Exclusive first look: Xpedo Thrust E power meter pedals

Compact power meter pedal could potentially offer a low-cost option

The power meter market is heating up yet again, this time with a brand-new pedal-based entry from Xpedo. Set for an official release at this week's Taipei Cycle Show, the new Thrust E power meter pedals promise a very user-friendly design, a reasonably low weight, and a price point that won't require a second mortgage.

Much like the recently introduced Garmin Vector, the Xpedo Thrust E will measure power more or less directly where it's applied: at the pedal body. Whereas the Vector uses a multi-directional strain gauge array on the spindle, the Thrust E will pack the sensor into the contact surface underneath the cleat.

In this way, the Thrust E won't be able to discern the magnitude of the force applied and its direction like the admittedly feature-packed Vector. The Thrust E will, however, measure and display independent left and right power outputs, which is likely more than enough for many riders anyway.

Another key difference is the packaging. Whereas the Vector houses its wireless transmitters and batteries in separate 'pods', Xpedo has managed to squeeze everything – including cadence sensors – right into the pedal body itself for a much cleaner look. The all-in-one design should make for a more straightforward (and less error-prone) installation process, plus we expect the Thrust E will be easier to transfer between different bikes. The ubiquitous ANT+ wireless protocol will offer head unit compatibility with popular options like Garmin and Wahoo Fitness, too.

Whereas the garmin vector requires separate 'pods' to house the batteries and transmitters, xpedo manages to squeeze everything into the thrust e power meters' aluminum pedal bodies: whereas the garmin vector requires separate 'pods' to house the batteries and transmitters, xpedo manages to squeeze everything into the thrust e power meters' aluminum pedal bodies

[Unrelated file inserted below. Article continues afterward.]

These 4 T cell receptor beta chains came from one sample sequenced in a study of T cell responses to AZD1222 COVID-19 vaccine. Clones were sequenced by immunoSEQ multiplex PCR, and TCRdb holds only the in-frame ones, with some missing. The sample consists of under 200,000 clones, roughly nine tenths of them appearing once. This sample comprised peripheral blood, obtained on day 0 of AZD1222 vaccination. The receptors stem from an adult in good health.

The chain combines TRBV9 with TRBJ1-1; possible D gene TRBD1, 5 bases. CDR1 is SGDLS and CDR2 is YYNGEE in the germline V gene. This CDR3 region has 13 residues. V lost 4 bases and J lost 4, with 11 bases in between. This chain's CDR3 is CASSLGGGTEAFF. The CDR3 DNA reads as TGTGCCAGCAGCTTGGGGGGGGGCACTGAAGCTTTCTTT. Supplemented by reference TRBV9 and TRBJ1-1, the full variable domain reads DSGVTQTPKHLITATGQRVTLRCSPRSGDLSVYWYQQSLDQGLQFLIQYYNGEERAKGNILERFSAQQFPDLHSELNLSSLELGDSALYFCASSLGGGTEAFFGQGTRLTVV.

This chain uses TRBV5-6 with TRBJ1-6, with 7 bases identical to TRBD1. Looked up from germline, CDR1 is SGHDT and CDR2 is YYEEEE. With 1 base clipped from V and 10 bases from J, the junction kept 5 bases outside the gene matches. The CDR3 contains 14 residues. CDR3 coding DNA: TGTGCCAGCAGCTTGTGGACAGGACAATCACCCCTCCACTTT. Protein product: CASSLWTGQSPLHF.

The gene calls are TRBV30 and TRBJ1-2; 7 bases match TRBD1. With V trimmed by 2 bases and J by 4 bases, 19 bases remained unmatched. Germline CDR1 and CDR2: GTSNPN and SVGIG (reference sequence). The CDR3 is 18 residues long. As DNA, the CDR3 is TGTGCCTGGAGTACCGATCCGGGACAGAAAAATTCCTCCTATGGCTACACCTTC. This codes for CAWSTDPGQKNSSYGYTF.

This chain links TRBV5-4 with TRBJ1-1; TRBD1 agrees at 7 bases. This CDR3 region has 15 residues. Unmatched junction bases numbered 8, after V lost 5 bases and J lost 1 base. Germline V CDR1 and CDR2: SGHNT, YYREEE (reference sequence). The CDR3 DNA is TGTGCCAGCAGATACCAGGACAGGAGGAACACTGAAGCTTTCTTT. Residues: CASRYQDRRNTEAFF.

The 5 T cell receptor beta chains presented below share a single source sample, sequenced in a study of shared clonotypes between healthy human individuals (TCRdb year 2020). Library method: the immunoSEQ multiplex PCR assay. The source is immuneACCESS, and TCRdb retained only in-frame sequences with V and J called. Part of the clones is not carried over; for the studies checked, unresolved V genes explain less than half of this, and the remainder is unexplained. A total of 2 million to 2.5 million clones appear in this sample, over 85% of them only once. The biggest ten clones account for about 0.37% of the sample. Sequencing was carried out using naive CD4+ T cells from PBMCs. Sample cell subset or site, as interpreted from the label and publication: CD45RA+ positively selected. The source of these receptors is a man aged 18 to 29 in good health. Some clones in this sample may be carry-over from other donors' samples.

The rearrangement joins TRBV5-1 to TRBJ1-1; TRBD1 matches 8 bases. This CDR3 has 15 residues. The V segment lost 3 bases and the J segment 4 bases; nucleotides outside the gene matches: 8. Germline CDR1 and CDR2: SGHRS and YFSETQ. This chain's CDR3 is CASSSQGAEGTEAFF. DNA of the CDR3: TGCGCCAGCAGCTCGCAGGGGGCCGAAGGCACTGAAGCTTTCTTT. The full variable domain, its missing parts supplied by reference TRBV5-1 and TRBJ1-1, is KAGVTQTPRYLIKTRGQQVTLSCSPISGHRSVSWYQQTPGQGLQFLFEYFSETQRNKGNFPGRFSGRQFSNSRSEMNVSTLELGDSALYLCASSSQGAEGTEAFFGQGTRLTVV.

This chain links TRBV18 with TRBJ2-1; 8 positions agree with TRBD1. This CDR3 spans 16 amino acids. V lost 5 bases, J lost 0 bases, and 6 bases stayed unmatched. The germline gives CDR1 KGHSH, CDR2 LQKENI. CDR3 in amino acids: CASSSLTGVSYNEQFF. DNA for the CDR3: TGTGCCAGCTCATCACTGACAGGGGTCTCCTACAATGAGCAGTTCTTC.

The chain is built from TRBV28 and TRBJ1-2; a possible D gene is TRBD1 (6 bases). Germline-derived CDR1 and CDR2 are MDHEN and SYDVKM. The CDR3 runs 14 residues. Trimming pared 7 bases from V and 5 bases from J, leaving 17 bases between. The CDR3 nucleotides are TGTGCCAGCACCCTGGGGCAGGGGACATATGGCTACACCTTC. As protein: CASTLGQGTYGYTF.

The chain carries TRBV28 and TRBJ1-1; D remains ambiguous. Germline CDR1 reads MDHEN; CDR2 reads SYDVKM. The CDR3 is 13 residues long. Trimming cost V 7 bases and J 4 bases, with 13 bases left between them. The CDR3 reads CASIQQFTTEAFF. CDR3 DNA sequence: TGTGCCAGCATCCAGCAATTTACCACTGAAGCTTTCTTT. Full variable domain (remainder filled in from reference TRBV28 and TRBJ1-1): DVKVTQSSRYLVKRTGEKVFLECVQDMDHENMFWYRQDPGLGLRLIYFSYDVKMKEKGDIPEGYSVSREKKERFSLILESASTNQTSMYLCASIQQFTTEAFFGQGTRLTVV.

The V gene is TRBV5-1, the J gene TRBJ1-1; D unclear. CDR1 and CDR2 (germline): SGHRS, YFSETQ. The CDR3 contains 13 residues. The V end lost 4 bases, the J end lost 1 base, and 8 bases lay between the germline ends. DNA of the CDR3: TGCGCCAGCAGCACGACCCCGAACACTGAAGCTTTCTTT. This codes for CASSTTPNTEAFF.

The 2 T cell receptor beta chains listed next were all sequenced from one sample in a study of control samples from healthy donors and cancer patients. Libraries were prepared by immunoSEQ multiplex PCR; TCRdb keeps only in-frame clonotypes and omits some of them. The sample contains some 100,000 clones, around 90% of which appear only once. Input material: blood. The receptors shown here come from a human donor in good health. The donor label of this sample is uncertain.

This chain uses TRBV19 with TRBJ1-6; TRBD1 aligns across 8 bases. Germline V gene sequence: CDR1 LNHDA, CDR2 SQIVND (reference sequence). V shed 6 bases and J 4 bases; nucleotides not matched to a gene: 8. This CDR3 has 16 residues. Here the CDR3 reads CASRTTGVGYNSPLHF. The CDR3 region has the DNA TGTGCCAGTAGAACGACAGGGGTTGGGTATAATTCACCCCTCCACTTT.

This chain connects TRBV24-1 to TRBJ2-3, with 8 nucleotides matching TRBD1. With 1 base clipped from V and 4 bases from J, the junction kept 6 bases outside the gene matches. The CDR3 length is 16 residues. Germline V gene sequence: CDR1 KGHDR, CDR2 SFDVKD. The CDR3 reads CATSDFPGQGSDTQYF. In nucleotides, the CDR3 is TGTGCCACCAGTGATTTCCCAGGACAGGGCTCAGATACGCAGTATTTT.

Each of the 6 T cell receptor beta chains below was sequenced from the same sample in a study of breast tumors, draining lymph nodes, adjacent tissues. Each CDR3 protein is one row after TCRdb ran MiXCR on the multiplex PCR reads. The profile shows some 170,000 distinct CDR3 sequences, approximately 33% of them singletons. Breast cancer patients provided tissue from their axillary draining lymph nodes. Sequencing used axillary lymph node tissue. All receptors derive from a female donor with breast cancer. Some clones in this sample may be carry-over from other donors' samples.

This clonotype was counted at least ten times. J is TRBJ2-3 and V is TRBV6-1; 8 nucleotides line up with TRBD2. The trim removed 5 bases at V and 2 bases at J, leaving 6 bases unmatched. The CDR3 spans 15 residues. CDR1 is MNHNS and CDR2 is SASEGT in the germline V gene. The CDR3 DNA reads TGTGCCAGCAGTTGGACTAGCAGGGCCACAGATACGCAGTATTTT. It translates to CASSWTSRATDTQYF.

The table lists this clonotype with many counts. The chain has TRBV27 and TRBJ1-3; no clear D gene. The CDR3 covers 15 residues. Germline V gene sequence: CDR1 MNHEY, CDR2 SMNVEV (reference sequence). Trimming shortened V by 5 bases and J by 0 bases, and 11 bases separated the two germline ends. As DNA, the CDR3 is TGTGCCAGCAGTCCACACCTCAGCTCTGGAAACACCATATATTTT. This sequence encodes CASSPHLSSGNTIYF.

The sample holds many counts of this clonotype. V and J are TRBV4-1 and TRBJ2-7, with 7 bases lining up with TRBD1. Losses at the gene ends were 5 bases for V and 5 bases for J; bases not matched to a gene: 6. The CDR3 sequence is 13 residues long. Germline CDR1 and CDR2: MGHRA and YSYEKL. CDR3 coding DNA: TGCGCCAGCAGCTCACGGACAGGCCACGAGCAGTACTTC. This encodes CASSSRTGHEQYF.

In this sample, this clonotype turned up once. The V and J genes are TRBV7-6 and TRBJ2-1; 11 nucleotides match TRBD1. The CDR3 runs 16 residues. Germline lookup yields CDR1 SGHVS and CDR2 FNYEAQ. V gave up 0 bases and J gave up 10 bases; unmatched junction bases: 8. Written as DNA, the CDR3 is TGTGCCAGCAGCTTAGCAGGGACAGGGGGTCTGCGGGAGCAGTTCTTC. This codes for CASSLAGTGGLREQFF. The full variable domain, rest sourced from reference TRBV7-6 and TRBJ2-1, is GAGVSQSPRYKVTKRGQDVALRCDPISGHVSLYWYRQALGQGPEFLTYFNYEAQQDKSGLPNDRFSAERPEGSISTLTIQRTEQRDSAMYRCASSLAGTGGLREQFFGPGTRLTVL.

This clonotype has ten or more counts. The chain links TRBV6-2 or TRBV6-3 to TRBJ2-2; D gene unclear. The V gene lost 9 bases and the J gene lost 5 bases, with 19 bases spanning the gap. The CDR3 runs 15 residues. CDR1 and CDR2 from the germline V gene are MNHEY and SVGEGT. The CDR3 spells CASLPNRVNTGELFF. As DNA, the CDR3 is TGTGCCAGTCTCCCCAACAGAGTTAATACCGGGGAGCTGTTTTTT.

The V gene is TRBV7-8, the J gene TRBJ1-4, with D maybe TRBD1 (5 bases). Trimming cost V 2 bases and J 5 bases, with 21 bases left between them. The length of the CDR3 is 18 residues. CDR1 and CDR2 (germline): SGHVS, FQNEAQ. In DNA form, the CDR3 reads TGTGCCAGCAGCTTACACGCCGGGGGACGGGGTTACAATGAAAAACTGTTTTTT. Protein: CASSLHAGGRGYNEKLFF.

Whereas the garmin vector requires separate 'pods' to house the batteries and transmitters, xpedo manages to squeeze everything into the thrust e power meters' aluminum pedal bodies: whereas the garmin vector requires separate 'pods' to house the batteries and transmitters, xpedo manages to squeeze everything into the thrust e power meters' aluminum pedal bodies

Xpedo's new Thrust E power meter pedals will work with Look KéO cleats

Garmin does beat the Thrust E in terms of weight but only just barely. Xpedo says its new power meter pedals will weigh 385g per pair, including batteries but without the Look KéO-compatible cleats. For comparison, similarly configured Vectors are only 34g lighter at 351g per pair.

Xpedo does look to have packed some solid durability into the Thrust E pedal design, so that extra weight may be well spent. Bodies are made of forged aluminum and rotate around chromoly spindles on three cartridge bearings apiece. Claimed battery life is 150-190 hours – and when they run low, the lithium-ion cells are recharged, not replaced.

The xpedo thrust e's aluminum body features a 62mm-wide platform to prevent cleat rocking: the xpedo thrust e's aluminum body features a 62mm-wide platform to prevent cleat rocking
The xpedo thrust e's aluminum body features a 62mm-wide platform to prevent cleat rocking: the xpedo thrust e's aluminum body features a 62mm-wide platform to prevent cleat rocking

All of the electronics are tucked on to the pedal body itself

Xpedo has yet to announce pricing or a release date but according to brand manager Ken Yamakoshi, the company is, "trying to make it more affordable compared to the other systems."

We'll have full details from Taipei so stay tuned for more.

James Huang

Technical Editor, US
James started as a roadie in 1990 with his high school team but switched to dirt in 1994 and has enjoyed both ever since. Anything that comes through his hands is bound to be taken apart, and those hands still sometimes smell like fork oil even though he retired from shop life in 2007. He prefers manual over automatic, fizzy over still, and the right way over the easy way.
  • Discipline: Mountain, road, cyclocross
  • Preferred Terrain: Up in the Colorado high-country where the singletrack is still single, the dirt is still brown, and the aspens are in full bloom. Also, those perfect stretches of pavement where the road snakes across the mountainside like an artist's paintbrush.
  • Beer of Choice: Mexican Coke
  • Location: Boulder, Colorado, USA

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